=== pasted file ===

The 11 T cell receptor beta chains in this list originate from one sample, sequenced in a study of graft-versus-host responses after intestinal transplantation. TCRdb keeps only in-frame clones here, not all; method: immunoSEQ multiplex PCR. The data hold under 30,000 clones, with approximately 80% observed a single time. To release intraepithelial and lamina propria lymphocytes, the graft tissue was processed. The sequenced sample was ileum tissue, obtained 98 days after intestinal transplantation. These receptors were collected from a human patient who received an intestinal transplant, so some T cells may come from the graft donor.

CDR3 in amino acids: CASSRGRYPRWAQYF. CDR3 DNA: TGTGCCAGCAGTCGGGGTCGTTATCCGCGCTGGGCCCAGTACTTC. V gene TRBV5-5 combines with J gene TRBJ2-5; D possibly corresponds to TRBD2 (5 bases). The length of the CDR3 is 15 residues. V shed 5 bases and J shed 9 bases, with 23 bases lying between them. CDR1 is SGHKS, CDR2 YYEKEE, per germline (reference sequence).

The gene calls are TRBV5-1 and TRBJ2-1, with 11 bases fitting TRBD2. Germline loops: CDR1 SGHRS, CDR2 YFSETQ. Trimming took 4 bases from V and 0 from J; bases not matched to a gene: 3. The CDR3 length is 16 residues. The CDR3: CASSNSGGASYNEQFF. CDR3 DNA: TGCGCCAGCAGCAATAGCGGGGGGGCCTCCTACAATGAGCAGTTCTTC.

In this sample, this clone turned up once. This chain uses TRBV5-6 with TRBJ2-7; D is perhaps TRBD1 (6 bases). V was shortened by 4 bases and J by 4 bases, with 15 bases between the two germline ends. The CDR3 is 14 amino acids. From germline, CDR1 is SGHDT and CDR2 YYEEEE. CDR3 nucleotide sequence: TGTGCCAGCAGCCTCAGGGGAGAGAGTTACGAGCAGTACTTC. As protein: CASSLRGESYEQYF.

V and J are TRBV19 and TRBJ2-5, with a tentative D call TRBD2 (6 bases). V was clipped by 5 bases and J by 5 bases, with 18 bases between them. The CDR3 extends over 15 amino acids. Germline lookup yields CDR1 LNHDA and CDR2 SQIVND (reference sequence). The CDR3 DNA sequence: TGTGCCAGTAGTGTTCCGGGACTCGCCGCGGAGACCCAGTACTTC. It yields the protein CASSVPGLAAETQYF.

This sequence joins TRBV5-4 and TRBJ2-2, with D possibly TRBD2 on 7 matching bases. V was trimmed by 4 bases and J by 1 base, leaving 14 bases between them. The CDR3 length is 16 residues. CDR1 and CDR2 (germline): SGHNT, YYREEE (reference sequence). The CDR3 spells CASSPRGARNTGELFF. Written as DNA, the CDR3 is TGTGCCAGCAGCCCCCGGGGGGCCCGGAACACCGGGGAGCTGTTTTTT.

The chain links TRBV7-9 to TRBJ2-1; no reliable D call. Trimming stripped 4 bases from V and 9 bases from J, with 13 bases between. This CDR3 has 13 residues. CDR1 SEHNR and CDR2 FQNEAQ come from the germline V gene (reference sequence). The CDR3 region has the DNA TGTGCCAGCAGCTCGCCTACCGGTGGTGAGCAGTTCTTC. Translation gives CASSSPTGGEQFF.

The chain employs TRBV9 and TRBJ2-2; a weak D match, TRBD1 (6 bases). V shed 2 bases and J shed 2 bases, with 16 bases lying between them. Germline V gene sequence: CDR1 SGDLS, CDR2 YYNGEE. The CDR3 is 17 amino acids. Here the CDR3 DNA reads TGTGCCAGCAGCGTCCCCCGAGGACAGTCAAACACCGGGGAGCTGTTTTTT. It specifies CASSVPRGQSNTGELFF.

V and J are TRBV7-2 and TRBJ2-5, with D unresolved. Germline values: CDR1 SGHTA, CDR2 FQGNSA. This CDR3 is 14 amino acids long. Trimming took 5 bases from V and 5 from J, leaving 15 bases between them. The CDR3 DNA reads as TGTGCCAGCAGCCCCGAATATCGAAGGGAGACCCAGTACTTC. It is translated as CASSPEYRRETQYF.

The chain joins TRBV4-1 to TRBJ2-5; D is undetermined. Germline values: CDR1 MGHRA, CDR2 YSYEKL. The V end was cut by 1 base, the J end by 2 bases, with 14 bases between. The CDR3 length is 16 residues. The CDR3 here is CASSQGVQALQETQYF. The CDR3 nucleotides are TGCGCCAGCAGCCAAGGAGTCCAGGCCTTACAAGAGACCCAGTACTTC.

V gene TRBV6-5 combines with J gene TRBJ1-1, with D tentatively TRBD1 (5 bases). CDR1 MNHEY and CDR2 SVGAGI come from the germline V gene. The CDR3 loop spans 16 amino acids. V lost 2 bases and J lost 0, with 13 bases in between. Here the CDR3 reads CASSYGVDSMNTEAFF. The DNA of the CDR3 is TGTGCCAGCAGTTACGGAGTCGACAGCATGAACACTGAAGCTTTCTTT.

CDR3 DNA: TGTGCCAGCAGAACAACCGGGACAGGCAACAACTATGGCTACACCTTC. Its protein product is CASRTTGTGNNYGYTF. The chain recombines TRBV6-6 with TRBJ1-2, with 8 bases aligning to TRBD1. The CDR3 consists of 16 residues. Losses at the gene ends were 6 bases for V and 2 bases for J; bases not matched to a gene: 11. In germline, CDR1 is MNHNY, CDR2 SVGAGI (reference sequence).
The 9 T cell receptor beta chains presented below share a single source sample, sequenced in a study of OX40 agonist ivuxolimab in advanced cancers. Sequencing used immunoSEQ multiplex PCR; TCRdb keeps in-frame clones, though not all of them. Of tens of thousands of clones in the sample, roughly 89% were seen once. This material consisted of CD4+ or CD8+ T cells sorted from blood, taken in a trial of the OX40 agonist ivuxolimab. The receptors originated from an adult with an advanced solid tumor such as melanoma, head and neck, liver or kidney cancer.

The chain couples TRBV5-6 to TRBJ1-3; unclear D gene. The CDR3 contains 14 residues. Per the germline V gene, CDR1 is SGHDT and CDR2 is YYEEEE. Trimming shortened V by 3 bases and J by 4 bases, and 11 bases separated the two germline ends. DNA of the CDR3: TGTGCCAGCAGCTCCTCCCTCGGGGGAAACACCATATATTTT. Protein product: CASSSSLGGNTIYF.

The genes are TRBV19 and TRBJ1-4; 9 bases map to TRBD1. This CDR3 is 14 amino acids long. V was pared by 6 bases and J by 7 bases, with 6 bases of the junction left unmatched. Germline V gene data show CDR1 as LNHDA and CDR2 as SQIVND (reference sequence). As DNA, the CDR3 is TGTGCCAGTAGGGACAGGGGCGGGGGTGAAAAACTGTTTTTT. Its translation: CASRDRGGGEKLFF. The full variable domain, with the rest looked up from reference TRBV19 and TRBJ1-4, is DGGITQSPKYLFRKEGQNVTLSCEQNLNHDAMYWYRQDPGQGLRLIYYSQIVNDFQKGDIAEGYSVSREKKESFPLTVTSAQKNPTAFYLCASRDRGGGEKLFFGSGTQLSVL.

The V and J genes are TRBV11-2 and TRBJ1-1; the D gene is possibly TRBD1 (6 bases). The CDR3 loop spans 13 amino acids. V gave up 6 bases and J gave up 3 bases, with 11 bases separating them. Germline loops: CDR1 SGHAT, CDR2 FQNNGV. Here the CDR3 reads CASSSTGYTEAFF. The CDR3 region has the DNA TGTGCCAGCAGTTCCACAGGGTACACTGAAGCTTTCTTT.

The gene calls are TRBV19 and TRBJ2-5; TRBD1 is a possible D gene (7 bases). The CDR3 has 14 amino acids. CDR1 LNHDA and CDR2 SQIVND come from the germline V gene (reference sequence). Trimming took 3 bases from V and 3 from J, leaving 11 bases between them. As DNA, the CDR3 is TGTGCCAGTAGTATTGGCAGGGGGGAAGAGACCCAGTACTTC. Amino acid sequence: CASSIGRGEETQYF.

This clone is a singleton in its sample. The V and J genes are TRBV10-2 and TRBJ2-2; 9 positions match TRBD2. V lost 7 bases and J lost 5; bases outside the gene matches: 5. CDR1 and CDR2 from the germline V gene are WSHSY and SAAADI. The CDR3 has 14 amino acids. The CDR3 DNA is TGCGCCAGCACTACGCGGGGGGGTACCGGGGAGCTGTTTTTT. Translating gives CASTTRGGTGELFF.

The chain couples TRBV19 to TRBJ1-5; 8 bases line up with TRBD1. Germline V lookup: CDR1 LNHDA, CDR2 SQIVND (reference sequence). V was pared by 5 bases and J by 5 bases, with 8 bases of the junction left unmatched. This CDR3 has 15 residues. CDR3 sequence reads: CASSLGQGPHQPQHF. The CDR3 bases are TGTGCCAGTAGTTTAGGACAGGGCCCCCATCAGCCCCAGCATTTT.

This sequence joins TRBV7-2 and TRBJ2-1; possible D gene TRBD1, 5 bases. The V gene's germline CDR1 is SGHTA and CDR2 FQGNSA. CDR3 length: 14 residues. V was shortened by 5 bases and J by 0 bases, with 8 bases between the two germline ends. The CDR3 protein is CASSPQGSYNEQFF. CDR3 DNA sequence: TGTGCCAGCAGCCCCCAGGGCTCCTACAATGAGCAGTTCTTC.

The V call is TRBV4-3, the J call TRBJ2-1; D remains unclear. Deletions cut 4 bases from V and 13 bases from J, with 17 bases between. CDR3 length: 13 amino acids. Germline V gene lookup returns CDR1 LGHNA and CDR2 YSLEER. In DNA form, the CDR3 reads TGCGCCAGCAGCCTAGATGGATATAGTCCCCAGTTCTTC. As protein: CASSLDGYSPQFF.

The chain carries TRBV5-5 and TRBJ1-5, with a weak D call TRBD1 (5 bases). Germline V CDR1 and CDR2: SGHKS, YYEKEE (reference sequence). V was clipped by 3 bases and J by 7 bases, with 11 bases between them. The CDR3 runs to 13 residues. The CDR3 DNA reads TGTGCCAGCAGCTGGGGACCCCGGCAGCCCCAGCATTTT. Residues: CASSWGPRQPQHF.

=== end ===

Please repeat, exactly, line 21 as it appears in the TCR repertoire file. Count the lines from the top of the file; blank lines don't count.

The V call is TRBV4-3, the J call TRBJ2-1; D remains unclear. Deletions cut 4 bases from V and 13 bases from J, with 17 bases between. CDR3 length: 13 amino acids. Germline V gene lookup returns CDR1 LGHNA and CDR2 YSLEER. In DNA form, the CDR3 reads TGCGCCAGCAGCCTAGATGGATATAGTCCCCAGTTCTTC. As protein: CASSLDGYSPQFF.